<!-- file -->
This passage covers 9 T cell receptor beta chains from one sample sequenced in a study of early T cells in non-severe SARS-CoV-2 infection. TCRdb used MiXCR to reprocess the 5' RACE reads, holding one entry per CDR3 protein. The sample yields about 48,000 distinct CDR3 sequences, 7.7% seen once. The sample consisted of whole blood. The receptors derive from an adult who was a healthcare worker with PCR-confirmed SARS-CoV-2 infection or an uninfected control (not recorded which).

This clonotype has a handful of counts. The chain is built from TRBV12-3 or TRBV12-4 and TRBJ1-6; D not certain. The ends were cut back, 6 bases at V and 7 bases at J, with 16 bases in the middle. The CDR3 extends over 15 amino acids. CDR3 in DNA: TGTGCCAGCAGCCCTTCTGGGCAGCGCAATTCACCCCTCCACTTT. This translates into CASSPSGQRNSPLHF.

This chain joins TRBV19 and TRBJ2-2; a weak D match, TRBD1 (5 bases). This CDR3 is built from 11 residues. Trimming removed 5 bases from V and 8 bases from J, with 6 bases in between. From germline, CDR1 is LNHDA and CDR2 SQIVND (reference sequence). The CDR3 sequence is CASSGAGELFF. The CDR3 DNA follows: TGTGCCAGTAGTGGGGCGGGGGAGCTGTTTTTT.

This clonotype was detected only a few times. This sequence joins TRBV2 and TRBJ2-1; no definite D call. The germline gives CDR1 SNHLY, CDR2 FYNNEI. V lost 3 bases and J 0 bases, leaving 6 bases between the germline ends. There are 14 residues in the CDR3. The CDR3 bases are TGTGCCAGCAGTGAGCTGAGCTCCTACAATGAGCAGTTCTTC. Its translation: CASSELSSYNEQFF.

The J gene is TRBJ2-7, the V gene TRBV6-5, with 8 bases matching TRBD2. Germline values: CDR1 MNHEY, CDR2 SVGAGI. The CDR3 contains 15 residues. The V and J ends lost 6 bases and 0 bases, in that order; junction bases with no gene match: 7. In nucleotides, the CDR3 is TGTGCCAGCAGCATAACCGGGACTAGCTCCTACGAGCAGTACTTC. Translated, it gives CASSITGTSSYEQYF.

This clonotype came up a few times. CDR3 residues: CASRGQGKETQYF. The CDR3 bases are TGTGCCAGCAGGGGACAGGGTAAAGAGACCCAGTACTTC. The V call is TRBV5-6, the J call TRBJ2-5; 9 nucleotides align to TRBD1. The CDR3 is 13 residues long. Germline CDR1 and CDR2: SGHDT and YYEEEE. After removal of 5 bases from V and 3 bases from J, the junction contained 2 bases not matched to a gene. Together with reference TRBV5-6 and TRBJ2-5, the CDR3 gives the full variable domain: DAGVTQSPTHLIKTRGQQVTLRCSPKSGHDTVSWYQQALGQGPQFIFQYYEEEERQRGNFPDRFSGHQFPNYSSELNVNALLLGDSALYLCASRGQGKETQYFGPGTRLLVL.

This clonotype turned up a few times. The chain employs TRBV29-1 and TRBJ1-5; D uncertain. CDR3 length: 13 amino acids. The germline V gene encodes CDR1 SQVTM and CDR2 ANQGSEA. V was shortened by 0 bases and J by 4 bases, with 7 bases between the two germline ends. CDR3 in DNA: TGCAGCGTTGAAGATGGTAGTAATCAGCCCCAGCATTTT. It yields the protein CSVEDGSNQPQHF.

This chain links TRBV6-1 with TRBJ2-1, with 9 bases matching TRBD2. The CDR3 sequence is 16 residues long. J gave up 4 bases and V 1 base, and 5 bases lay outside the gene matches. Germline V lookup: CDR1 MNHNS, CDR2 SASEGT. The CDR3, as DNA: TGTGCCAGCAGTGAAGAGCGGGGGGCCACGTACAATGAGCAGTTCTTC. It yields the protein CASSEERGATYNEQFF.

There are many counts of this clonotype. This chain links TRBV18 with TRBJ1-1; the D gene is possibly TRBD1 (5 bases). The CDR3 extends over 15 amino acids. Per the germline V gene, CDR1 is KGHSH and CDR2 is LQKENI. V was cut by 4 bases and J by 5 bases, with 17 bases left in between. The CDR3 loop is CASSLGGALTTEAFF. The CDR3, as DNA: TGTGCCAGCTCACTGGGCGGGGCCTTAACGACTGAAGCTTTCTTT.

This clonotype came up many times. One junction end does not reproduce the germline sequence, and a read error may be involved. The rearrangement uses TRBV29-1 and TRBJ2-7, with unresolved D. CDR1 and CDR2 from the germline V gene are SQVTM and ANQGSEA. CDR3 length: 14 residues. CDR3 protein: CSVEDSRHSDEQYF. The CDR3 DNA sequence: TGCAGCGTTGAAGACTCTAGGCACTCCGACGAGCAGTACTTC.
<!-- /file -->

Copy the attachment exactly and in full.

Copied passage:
This passage covers 9 T cell receptor beta chains from one sample sequenced in a study of early T cells in non-severe SARS-CoV-2 infection. TCRdb used MiXCR to reprocess the 5' RACE reads, holding one entry per CDR3 protein. The sample yields about 48,000 distinct CDR3 sequences, 7.7% seen once. The sample consisted of whole blood. The receptors derive from an adult who was a healthcare worker with PCR-confirmed SARS-CoV-2 infection or an uninfected control (not recorded which).

This clonotype has a handful of counts. The chain is built from TRBV12-3 or TRBV12-4 and TRBJ1-6; D not certain. The ends were cut back, 6 bases at V and 7 bases at J, with 16 bases in the middle. The CDR3 extends over 15 amino acids. CDR3 in DNA: TGTGCCAGCAGCCCTTCTGGGCAGCGCAATTCACCCCTCCACTTT. This translates into CASSPSGQRNSPLHF.

This chain joins TRBV19 and TRBJ2-2; a weak D match, TRBD1 (5 bases). This CDR3 is built from 11 residues. Trimming removed 5 bases from V and 8 bases from J, with 6 bases in between. From germline, CDR1 is LNHDA and CDR2 SQIVND (reference sequence). The CDR3 sequence is CASSGAGELFF. The CDR3 DNA follows: TGTGCCAGTAGTGGGGCGGGGGAGCTGTTTTTT.

This clonotype was detected only a few times. This sequence joins TRBV2 and TRBJ2-1; no definite D call. The germline gives CDR1 SNHLY, CDR2 FYNNEI. V lost 3 bases and J 0 bases, leaving 6 bases between the germline ends. There are 14 residues in the CDR3. The CDR3 bases are TGTGCCAGCAGTGAGCTGAGCTCCTACAATGAGCAGTTCTTC. Its translation: CASSELSSYNEQFF.

The J gene is TRBJ2-7, the V gene TRBV6-5, with 8 bases matching TRBD2. Germline values: CDR1 MNHEY, CDR2 SVGAGI. The CDR3 contains 15 residues. The V and J ends lost 6 bases and 0 bases, in that order; junction bases with no gene match: 7. In nucleotides, the CDR3 is TGTGCCAGCAGCATAACCGGGACTAGCTCCTACGAGCAGTACTTC. Translated, it gives CASSITGTSSYEQYF.

This clonotype came up a few times. CDR3 residues: CASRGQGKETQYF. The CDR3 bases are TGTGCCAGCAGGGGACAGGGTAAAGAGACCCAGTACTTC. The V call is TRBV5-6, the J call TRBJ2-5; 9 nucleotides align to TRBD1. The CDR3 is 13 residues long. Germline CDR1 and CDR2: SGHDT and YYEEEE. After removal of 5 bases from V and 3 bases from J, the junction contained 2 bases not matched to a gene. Together with reference TRBV5-6 and TRBJ2-5, the CDR3 gives the full variable domain: DAGVTQSPTHLIKTRGQQVTLRCSPKSGHDTVSWYQQALGQGPQFIFQYYEEEERQRGNFPDRFSGHQFPNYSSELNVNALLLGDSALYLCASRGQGKETQYFGPGTRLLVL.

This clonotype turned up a few times. The chain employs TRBV29-1 and TRBJ1-5; D uncertain. CDR3 length: 13 amino acids. The germline V gene encodes CDR1 SQVTM and CDR2 ANQGSEA. V was shortened by 0 bases and J by 4 bases, with 7 bases between the two germline ends. CDR3 in DNA: TGCAGCGTTGAAGATGGTAGTAATCAGCCCCAGCATTTT. It yields the protein CSVEDGSNQPQHF.

This chain links TRBV6-1 with TRBJ2-1, with 9 bases matching TRBD2. The CDR3 sequence is 16 residues long. J gave up 4 bases and V 1 base, and 5 bases lay outside the gene matches. Germline V lookup: CDR1 MNHNS, CDR2 SASEGT. The CDR3, as DNA: TGTGCCAGCAGTGAAGAGCGGGGGGCCACGTACAATGAGCAGTTCTTC. It yields the protein CASSEERGATYNEQFF.

There are many counts of this clonotype. This chain links TRBV18 with TRBJ1-1; the D gene is possibly TRBD1 (5 bases). The CDR3 extends over 15 amino acids. Per the germline V gene, CDR1 is KGHSH and CDR2 is LQKENI. V was cut by 4 bases and J by 5 bases, with 17 bases left in between. The CDR3 loop is CASSLGGALTTEAFF. The CDR3, as DNA: TGTGCCAGCTCACTGGGCGGGGCCTTAACGACTGAAGCTTTCTTT.

This clonotype came up many times. One junction end does not reproduce the germline sequence, and a read error may be involved. The rearrangement uses TRBV29-1 and TRBJ2-7, with unresolved D. CDR1 and CDR2 from the germline V gene are SQVTM and ANQGSEA. CDR3 length: 14 residues. CDR3 protein: CSVEDSRHSDEQYF. The CDR3 DNA sequence: TGCAGCGTTGAAGACTCTAGGCACTCCGACGAGCAGTACTTC.